Perhaps the increasing anger is fueled by the Turkish people’s growing love of Erdogan, which has demonstrated the failure of their defamation campaign that they have conducted against him. As prisoners of their anger, this also paves the way for making mistakes in their politics against Turkey. They are now struggling to manage the turmoil they have tried to sow in their own people against Turkey, against their ruling power in Turkey and its people. Anti-Turkish lobby (consisting of dissidents of Turkey and their German sympathizers) in Germany, who are behind this effort, have now become more influential in Germany’s Turkish politics. Blocking the Turkish ministers’ meetings while allowing PKK rallies shows the effectiveness and the power that this lobby wields.

The fact that the Turkish issue has taken up so much space in European politics and the public agenda, combined with the fact that so many negative perceptions about Turkey are floating in the air, constitute a serious obstacle to European countries and the EU’s rational policy monitoring of Ankara. Is there any chance that European politicians, obsessed with overthrowing Erdogan from power, can be freed now from this pathological interest? At this point, it is useful to underline again what this means in terms of Turkey. As far as the current power balances are concerned, the hostile policies of Erdogan-obsessed European countries that are more powerful than Turkey in terms of economic and military, might have the potential to harm Turkey. This damage may be far less than the damage that Turkey will incur at the hands of those who try to “wheel-align” our democracy, often with the support of terrorist organizations such as the PKK, all the while appearing friendly and an ally of Turkey.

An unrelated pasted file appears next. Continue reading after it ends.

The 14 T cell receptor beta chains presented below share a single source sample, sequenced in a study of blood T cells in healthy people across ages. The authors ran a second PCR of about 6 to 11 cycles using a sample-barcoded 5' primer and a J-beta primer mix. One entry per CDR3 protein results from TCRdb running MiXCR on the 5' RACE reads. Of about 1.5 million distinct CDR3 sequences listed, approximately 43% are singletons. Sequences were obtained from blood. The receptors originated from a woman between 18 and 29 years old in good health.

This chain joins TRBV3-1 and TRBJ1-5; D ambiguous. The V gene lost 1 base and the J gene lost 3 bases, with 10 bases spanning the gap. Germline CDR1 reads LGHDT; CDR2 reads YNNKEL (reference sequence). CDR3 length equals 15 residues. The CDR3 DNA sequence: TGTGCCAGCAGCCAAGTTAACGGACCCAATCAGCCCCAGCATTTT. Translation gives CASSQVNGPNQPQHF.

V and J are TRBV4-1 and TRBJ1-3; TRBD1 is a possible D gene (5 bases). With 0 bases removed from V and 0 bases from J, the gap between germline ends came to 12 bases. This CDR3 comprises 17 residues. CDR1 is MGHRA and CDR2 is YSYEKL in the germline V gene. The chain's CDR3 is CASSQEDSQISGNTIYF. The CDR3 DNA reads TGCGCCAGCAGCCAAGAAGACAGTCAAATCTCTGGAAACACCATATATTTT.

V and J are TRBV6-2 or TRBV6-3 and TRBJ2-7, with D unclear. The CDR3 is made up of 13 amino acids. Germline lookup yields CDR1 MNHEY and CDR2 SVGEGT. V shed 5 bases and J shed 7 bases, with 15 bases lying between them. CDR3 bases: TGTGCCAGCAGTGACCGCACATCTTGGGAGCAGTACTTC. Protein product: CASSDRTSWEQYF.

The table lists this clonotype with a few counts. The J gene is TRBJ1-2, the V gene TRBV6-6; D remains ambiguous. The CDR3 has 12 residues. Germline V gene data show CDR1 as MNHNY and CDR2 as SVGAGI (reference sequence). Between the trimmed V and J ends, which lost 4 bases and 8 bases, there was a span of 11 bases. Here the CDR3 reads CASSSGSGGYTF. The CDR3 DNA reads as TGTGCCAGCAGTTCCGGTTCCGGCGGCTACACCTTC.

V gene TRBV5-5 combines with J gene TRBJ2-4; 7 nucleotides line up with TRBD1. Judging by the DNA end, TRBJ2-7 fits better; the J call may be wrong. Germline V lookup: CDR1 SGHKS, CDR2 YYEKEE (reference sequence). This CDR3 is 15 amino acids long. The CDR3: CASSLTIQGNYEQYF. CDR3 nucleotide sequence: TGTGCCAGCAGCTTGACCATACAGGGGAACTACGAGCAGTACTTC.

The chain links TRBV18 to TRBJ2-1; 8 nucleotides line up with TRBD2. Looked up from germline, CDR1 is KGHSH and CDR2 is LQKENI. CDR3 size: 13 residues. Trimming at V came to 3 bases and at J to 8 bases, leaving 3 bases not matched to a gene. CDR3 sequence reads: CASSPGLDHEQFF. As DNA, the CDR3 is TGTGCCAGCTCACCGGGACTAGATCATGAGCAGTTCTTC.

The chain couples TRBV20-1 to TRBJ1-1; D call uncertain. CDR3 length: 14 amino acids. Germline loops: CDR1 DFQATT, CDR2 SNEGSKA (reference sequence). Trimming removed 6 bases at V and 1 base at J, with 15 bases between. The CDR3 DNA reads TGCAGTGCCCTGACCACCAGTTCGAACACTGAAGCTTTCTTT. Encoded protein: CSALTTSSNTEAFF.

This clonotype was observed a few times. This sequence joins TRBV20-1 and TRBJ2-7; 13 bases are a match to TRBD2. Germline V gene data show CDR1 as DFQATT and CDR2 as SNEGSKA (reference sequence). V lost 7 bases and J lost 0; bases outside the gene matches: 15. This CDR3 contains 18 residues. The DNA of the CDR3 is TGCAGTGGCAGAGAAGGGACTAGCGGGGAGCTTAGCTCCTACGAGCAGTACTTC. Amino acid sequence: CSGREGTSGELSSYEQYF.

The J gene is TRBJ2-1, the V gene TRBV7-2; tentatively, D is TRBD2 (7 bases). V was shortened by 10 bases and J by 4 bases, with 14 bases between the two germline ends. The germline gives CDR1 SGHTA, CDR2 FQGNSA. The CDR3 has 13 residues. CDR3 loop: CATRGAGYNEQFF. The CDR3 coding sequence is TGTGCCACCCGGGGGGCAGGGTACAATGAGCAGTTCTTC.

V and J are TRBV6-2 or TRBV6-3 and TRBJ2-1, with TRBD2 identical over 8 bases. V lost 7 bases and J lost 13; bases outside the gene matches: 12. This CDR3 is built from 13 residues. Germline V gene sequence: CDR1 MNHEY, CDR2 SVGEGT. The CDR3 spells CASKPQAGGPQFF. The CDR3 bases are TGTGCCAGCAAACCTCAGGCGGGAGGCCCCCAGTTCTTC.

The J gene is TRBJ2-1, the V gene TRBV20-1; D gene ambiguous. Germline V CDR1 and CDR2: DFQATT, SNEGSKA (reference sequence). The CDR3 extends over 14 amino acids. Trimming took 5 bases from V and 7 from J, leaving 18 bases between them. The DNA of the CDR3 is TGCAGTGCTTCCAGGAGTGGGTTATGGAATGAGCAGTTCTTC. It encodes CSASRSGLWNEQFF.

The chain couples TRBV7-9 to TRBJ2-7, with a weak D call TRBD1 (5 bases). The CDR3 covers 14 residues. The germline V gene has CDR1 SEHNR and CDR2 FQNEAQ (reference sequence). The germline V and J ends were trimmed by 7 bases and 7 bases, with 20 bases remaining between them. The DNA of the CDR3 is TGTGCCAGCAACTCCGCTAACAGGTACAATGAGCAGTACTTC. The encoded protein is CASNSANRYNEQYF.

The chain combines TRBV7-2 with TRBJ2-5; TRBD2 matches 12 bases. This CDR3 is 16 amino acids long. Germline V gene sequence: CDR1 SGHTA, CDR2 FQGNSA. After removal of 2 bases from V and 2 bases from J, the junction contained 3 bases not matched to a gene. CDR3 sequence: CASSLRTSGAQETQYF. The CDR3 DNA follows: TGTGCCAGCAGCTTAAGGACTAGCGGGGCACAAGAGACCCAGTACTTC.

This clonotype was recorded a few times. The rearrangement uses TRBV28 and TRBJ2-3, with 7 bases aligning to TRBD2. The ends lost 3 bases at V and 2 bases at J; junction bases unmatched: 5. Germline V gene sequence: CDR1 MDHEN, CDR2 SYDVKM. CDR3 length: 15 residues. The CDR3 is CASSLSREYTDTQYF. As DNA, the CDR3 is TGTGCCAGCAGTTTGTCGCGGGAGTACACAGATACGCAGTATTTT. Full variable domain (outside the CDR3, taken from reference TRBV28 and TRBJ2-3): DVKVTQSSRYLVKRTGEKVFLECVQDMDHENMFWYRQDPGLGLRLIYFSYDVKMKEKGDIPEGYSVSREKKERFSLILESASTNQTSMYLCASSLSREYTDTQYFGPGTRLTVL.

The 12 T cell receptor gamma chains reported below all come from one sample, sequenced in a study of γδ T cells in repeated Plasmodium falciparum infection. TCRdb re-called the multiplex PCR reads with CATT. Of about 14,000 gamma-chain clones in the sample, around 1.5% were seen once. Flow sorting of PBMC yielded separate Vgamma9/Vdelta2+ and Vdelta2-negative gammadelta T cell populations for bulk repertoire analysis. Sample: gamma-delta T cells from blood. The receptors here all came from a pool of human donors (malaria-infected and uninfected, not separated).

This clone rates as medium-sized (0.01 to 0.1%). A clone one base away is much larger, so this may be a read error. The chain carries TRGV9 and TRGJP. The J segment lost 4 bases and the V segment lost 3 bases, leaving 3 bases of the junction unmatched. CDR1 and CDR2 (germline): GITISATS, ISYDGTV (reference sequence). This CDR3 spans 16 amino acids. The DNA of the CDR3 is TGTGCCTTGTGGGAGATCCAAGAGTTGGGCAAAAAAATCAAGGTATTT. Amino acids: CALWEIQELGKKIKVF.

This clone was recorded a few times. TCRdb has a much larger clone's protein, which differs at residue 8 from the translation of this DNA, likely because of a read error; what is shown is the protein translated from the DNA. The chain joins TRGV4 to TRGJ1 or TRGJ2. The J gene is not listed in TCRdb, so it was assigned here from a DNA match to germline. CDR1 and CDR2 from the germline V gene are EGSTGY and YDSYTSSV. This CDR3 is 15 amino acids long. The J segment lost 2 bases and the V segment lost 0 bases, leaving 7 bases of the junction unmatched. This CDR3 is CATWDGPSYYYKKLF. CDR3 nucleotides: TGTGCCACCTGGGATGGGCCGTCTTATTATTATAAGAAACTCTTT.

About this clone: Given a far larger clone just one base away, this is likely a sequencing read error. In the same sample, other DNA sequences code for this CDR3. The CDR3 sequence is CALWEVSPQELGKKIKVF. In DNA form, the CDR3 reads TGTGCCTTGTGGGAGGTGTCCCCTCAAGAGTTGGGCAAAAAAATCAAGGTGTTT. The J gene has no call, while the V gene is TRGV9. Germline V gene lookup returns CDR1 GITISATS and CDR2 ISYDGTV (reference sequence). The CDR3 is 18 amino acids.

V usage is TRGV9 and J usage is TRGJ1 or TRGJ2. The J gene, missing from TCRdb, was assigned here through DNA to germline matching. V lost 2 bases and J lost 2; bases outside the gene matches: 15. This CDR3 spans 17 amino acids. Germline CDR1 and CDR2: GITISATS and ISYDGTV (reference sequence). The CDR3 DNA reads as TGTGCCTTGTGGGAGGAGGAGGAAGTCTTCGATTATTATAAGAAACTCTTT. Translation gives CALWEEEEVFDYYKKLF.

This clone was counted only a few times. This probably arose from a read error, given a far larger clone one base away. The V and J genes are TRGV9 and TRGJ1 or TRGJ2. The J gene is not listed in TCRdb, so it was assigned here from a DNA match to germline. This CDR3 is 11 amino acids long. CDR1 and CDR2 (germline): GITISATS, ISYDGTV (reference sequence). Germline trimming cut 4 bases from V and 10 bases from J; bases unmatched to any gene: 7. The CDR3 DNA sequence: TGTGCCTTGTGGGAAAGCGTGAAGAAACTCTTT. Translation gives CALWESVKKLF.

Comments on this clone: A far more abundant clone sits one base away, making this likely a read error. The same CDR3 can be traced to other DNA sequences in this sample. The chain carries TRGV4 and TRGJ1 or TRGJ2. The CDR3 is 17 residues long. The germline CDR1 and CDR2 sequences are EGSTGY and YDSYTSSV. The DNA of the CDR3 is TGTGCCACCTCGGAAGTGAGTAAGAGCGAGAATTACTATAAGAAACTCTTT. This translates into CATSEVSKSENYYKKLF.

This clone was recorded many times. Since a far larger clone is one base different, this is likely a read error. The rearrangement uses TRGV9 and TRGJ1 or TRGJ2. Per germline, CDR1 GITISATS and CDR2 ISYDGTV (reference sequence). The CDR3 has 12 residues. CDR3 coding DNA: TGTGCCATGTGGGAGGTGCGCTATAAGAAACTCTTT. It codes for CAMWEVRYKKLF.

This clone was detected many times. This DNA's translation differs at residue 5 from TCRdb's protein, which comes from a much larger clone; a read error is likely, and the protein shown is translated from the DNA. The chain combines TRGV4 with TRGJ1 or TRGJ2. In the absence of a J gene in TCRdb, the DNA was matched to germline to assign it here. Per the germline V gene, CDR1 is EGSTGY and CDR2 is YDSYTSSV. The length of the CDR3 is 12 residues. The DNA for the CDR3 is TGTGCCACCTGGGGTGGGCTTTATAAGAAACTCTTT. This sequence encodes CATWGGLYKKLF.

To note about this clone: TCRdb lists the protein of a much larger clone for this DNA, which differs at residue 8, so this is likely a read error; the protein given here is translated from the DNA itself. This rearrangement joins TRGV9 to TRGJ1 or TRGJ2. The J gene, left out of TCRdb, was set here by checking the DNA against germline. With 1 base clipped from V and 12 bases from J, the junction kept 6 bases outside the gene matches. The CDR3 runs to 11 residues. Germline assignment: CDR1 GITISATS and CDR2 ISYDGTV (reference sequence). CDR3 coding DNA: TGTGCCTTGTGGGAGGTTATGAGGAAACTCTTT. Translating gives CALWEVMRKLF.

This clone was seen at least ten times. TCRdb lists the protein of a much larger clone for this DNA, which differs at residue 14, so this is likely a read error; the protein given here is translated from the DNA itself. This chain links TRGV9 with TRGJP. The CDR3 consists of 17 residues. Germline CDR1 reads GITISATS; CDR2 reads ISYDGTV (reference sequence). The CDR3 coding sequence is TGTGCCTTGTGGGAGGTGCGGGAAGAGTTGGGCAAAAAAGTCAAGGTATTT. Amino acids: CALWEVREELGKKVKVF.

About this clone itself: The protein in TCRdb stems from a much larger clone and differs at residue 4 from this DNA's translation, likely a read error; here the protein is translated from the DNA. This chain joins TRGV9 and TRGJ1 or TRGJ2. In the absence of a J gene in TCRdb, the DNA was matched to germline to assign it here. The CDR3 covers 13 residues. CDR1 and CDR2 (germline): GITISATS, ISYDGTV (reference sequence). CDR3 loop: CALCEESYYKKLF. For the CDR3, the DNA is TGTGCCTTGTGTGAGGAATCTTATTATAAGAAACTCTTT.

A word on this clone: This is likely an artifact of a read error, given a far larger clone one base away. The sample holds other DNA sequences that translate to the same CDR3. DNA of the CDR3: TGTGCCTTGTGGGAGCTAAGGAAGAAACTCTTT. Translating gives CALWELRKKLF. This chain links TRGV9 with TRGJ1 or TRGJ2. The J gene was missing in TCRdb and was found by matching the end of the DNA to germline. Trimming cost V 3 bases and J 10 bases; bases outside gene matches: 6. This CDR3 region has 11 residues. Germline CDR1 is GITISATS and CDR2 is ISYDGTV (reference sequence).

Kemal Inat received his PhD from Siegen University with his doctoral thesis focusing on Turkish Middle Eastern Policy at the turn of the 21st Century. Currently, Inat is a Professor at the Department of International Relations at Sakarya University.